I've been trying to be on my own case this summer. Last summer I was in San Francisco, I was very comfortable - I took the last shuttle home (at 7pm!) every day, couldn't do work at home (no VPN access for interns!), so did a lot of relaxing, watching Alias, and cooking.
I'd had the goal of going out and "doing the SF tech thing," which to me at the time meant going to tech meetups and talks and meeting all sorts of cool people, and learning all sorts of cool things. Clearly, it didn't happen.
So this year I'm trying something different. I've been much more proactive about getting out and talking to people - an interesting union of MIT friends in and out of the startup world, acquaintances with interesting backgrounds and experiences, and now and then the occasional stranger whose blog I find fascinating. (I hate the term networking. I prefer "being-enriched-by-the-wisdom-of".)
While the first category of dinner partners definitely keeps me from feeling like I'm becoming a hermit, it's the second two categories that are really pushing this summer and myself forward. I walk out of each of these dinners excited about everything I can and want to do, and even more convinced of the importance of constant self-improvement.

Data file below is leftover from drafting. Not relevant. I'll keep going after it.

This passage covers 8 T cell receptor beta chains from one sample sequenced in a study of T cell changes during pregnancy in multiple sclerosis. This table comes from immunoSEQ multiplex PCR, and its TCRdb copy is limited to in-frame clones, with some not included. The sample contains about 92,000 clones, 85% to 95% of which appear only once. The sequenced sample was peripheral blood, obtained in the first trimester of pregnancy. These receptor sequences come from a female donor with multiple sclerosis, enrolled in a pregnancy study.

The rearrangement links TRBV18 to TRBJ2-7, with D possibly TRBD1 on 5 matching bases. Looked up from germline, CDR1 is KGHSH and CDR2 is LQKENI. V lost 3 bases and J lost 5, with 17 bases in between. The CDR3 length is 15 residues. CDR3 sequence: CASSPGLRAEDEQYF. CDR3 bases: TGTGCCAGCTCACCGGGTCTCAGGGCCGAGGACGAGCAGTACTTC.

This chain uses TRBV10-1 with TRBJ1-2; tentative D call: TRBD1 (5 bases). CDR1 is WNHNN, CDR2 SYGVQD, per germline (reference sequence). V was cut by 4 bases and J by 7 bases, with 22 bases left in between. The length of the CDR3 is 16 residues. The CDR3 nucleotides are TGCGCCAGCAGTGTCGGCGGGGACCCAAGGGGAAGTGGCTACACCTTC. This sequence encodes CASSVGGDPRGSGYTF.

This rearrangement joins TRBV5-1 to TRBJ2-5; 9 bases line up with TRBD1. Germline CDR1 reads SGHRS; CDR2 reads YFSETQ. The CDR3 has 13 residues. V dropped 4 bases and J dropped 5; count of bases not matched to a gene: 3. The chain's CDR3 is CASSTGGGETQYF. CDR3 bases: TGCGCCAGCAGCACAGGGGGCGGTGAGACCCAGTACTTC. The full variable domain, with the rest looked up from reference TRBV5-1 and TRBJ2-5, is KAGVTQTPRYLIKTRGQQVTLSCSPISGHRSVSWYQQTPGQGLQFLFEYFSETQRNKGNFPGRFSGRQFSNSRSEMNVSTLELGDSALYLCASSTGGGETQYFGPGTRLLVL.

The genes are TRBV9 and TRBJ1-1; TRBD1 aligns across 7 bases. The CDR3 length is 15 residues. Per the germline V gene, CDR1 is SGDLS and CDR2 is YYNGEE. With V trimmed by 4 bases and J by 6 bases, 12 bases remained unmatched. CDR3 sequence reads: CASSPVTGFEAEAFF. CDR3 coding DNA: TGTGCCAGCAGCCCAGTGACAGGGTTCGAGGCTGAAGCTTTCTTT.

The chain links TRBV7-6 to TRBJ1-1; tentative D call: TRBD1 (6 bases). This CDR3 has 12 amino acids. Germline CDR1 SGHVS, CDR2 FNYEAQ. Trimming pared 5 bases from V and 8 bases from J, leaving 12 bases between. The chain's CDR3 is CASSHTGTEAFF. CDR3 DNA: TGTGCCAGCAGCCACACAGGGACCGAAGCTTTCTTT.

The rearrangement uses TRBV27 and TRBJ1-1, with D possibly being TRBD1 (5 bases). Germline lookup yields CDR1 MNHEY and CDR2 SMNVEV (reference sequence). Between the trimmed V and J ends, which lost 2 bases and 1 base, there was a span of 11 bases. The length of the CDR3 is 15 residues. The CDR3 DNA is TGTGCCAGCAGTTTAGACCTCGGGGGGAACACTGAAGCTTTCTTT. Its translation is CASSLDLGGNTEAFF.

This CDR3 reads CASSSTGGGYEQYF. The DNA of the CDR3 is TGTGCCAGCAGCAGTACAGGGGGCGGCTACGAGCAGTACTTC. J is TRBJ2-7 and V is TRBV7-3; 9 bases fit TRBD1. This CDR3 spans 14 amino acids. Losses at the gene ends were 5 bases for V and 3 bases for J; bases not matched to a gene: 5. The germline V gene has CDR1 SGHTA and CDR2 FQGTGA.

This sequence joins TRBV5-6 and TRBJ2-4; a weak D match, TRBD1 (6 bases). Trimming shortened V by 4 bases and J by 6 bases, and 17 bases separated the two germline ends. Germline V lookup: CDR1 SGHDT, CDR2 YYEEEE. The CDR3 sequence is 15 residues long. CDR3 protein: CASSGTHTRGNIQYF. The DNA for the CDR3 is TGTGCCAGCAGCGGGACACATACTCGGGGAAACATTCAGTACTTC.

So. In the interest of committing myself to a number of things to achieve this goal, here goes the list:
- Blog at least once a week. I'm going to set an alarm on my iCal and commit to posting something interesting I learned, or thought, or accomplished.
- Read 1 'improvement' book for every fun book. I'm in the middle of reading the LOTR series (for the first time!), and once I finish The Two Towers, until I finish a programming- or startup- or productivity-related book, I won't let myself read Return of the King. Sniff.
- Keep working a few nights a week on my side project (more later) - I feel like I need at least one or two non-school- or work-related projects under my belt before I can respect myself as a hacker. Or, as a lower standard, any sort of programmer.
- Along that line of thought - be more disciplined about said project! Don't just sit down and start coding. Plan out the project a little more (what do I want it to do? How should it behave?) and use version control / repo management tools as well.
(Side note: am still probably far too awkward to be going around meeting people and making these first impressions. Need to work on that, too - for now, just sadface)
(Last note: tonight's conversation was described as "covering a lot of ground, both philosophically and academically." Last week's was described as "spontaneously deep conversation with strangers." Good nights, both. :))
Let me know what you think on Twitter.